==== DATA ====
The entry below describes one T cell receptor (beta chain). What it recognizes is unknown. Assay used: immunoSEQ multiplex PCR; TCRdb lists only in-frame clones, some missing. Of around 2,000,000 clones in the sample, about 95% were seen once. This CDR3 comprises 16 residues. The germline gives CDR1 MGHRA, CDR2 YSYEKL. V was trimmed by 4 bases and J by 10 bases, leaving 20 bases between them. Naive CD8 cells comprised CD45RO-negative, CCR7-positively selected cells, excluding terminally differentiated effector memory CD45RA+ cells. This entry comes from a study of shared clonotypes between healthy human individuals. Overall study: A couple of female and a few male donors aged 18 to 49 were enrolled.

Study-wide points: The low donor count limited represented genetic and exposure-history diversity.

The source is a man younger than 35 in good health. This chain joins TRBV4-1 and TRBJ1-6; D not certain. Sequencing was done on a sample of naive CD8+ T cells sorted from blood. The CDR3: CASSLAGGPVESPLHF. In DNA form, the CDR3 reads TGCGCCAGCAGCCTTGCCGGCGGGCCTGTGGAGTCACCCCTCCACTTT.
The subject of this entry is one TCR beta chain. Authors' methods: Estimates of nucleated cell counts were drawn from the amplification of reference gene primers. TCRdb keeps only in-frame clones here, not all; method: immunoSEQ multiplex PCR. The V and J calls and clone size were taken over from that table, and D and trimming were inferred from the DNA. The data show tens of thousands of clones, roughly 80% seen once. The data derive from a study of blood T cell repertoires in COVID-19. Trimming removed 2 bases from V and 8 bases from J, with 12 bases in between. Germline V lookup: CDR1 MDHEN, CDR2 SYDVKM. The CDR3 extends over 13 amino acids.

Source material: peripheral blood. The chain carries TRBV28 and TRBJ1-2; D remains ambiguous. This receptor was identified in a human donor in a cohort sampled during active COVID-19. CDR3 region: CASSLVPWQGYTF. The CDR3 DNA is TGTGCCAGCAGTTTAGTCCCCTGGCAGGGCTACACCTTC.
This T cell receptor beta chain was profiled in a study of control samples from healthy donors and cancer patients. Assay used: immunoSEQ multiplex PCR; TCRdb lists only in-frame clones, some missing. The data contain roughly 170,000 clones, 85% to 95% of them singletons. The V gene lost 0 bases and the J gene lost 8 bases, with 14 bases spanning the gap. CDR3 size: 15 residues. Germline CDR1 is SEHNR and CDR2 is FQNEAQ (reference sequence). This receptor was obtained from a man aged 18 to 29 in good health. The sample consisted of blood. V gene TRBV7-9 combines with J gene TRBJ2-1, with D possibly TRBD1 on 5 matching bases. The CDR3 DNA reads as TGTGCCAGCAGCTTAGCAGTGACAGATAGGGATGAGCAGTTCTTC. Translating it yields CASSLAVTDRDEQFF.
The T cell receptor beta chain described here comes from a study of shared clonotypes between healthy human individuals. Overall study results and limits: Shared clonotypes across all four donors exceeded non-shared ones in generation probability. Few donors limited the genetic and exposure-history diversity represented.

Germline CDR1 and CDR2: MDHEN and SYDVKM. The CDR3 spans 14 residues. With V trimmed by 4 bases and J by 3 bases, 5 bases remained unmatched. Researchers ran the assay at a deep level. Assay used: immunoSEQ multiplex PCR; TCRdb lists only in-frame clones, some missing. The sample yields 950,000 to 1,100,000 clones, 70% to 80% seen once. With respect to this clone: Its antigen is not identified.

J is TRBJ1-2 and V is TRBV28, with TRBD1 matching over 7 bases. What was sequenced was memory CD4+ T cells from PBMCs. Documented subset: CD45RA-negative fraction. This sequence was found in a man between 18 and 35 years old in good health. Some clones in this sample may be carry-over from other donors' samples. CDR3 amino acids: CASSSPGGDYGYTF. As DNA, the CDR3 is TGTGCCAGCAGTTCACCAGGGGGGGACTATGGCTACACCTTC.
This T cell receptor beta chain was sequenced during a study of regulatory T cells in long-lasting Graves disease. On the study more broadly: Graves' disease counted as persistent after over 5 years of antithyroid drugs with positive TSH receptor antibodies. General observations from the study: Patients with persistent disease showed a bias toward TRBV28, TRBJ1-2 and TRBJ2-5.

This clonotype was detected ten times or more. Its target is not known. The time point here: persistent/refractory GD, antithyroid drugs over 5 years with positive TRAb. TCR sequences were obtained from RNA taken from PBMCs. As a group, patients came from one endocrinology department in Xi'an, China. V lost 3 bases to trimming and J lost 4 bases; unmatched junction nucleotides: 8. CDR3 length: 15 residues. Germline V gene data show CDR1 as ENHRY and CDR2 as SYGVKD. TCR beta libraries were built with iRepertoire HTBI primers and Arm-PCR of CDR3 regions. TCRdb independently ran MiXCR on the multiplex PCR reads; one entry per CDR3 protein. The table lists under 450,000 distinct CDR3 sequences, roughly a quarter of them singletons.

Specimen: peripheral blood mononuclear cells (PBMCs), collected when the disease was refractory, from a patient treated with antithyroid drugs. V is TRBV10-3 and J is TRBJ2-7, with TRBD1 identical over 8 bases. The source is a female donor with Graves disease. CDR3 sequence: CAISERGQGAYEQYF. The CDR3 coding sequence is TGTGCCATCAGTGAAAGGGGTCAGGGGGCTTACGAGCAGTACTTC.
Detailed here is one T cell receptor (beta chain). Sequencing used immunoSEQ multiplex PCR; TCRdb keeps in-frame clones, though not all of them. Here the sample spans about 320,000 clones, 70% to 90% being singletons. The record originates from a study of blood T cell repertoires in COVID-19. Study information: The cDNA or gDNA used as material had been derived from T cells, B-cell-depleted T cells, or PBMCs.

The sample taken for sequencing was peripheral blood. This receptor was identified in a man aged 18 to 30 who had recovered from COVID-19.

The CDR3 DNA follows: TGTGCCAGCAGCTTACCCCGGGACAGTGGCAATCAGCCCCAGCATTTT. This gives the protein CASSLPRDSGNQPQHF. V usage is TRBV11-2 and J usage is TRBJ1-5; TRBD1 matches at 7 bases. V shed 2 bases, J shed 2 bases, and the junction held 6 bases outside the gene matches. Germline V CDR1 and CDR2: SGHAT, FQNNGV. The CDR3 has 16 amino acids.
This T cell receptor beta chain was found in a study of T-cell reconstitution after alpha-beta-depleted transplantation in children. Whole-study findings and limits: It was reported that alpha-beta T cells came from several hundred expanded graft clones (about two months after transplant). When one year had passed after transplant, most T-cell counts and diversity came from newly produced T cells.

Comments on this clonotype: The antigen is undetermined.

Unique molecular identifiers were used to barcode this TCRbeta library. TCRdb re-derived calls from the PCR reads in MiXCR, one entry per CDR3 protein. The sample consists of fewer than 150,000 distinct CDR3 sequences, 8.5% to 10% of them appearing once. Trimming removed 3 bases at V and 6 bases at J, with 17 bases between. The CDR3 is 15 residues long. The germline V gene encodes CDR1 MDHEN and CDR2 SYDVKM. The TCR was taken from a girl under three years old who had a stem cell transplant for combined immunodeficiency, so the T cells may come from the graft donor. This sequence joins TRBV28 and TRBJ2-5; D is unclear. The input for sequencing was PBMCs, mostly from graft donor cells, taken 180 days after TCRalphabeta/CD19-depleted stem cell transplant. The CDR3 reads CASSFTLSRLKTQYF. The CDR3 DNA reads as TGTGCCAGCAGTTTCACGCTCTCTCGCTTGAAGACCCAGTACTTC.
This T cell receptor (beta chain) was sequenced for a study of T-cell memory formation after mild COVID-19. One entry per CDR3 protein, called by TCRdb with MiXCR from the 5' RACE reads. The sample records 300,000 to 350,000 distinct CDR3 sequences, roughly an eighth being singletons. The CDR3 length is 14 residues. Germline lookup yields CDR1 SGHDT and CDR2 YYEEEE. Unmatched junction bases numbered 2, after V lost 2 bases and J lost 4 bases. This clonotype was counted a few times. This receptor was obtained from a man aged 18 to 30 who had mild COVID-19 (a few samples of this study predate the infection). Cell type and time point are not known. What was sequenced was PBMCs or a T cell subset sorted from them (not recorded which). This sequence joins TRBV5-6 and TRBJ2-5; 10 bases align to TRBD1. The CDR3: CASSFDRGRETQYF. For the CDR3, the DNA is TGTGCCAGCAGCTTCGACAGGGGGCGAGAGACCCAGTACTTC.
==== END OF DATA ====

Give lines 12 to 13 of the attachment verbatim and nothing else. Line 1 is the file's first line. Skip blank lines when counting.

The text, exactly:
Specimen: peripheral blood mononuclear cells (PBMCs), collected when the disease was refractory, from a patient treated with antithyroid drugs. V is TRBV10-3 and J is TRBJ2-7, with TRBD1 identical over 8 bases. The source is a female donor with Graves disease. CDR3 sequence: CAISERGQGAYEQYF. The CDR3 coding sequence is TGTGCCATCAGTGAAAGGGGTCAGGGGGCTTACGAGCAGTACTTC.
Detailed here is one T cell receptor (beta chain). Sequencing used immunoSEQ multiplex PCR; TCRdb keeps in-frame clones, though not all of them. Here the sample spans about 320,000 clones, 70% to 90% being singletons. The record originates from a study of blood T cell repertoires in COVID-19. Study information: The cDNA or gDNA used as material had been derived from T cells, B-cell-depleted T cells, or PBMCs.